Wednesday, May 8, 2002, 9:00 a.m.

CONTACT: Nancy Coleman or Karen Conner (202) 775-8810



Although three-quarters of the mothers of school-age children are now in the workforce, most workplaces are doing a poor job when it comes to enabling those mothers to meet the often competing needs of work and family.

This is the message of a new report by University of Vermont economist Elaine McCrate, Working Mothers in a Double Bind , that was issued today by the Economic Policy Institute at a special Working Mothers’ Day roundtable at the National Press Club in Washington, DC. McCrate’s study of work schedule flexibility and wage differentials dispels two common assumptions about the workplace today.

“Two things that working mothers need most of all from the workplace are flexible enough hours to handle family needs that arise and high enough earnings to pay for the added costs of going to work, especially childcare,” said McCrate. “Unfortunately, it looks like today’s workplace is failing working mothers in both areas.”

With more employers offering more flexible working hours than in the past, many economists have theorized that these new arrangements are making it possible for the growing number of working mothers to better balance work and childcare responsibilities. Yet McCrate’s research finds that the new workplace flexibility is not a boon to most working mothers because it is not available to them. Rather, it has become a perk for higher paid, higher ranking employees who are mostly white men. The disparity is most acute between white males and minority workers.

A second long-held belief among economists is so well established that it has a name: the theory of “compensating wage differentials.” It holds that less desirable jobs are compensated at a higher rate. This theory has been regularly invoked as a partial explanation of the gender pay gap, in the belief that working mothers were, in effect, trading away the higher pay associated with more demanding and rigid work schedules in order to gain greater flexibility.

McCrate’s study punctures both theories. Working mothers’ jobs are not only more likely to be those with the most rigid schedules, they are also lower paid despite that rigidity.

For her study, McCrate analyzed data from employees about how much control they have over their own hours that was collected in 1991 for a study published in 1996. (Some aspects of flexibility were also part of data collected in 1998; McCrate’s examination of these data yielded similar overall results to those obtained from the 1991 data.)

McCrate examined two specific aspects of flexibility – how much control does the worker have over setting starting and ending hours, and how much ability does he/she have to take a day off without losing pay or using vacation, sick leave, or compensatory time. She also examined the correlation between pay and relative flexibility of schedules. Among her findings are these:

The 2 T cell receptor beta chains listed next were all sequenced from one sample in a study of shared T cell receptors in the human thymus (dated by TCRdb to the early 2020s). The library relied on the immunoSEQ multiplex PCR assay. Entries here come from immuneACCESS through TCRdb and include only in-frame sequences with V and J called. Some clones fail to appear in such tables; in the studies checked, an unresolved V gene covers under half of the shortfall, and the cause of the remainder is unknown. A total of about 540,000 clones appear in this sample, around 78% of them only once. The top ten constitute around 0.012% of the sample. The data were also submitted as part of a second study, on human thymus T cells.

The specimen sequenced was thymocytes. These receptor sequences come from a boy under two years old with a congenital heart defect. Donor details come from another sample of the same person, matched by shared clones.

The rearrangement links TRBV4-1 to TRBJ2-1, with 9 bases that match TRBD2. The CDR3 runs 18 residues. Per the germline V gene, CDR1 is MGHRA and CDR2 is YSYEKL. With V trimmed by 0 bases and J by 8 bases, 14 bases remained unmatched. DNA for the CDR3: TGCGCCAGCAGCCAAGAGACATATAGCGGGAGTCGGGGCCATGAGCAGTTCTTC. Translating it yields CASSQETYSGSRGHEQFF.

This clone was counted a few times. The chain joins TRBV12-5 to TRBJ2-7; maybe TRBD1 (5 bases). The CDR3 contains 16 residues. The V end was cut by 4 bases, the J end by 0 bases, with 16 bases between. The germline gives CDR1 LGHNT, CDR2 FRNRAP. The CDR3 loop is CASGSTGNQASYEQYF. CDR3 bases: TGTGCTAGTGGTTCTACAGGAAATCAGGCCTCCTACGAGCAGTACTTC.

• Single mothers were least able to set their work hours on their own.
  • White men had the most job flexibility; they were most likely to decide on their own and least likely to have someone else decide their hours and when they could take a day off.
  • Men with children were the most likely to be able to decide when to come to and leave work, while women with children were least likely to have this flexibility.
  • Childless workers of both sexes had more control than mothers over arrival and departure times.
  • Workers who can usually decide on their own when to arrive at or leave work earn 16.6% more than workers with no control over this decision.
  • Those who can decide on their own to take a day off earn 9.3% more than those without such flexibility.

McCrate’s paper notes that her findings also correlate with other researchers’ findings. For example:

  • A study of 1995-96 data published in 2000 found that women were less likely than men to be able to decide when to take breaks, change starting and quitting times, and take days off for sick children.
  • A study published in 1998 found that mothers who had left Aid to Families with Dependent Children were less likely to have paid sick leave, paid vacation time, and flexible schedules than other mothers who had never been on welfare.

McCrate’s paper suggests a number of public and private employer policy alternatives for increasing the number of flexible jobs and raising compensation for the most rigid jobs. These include a statutory minimum number of sick days, personal days, and vacation time; voluntary implementation of more flexible scheduling; cafeteria benefit plans that would allow employees greater choice; and greater unionization.

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“Working Mothers in a Double Bind”
is available at this address on Wednesday, May 8 at 9:00 a.m.

The Economic Policy Institute is a nonprofit, nonpartisan economic thank tank founded in 1986. The Institute is located on the web at

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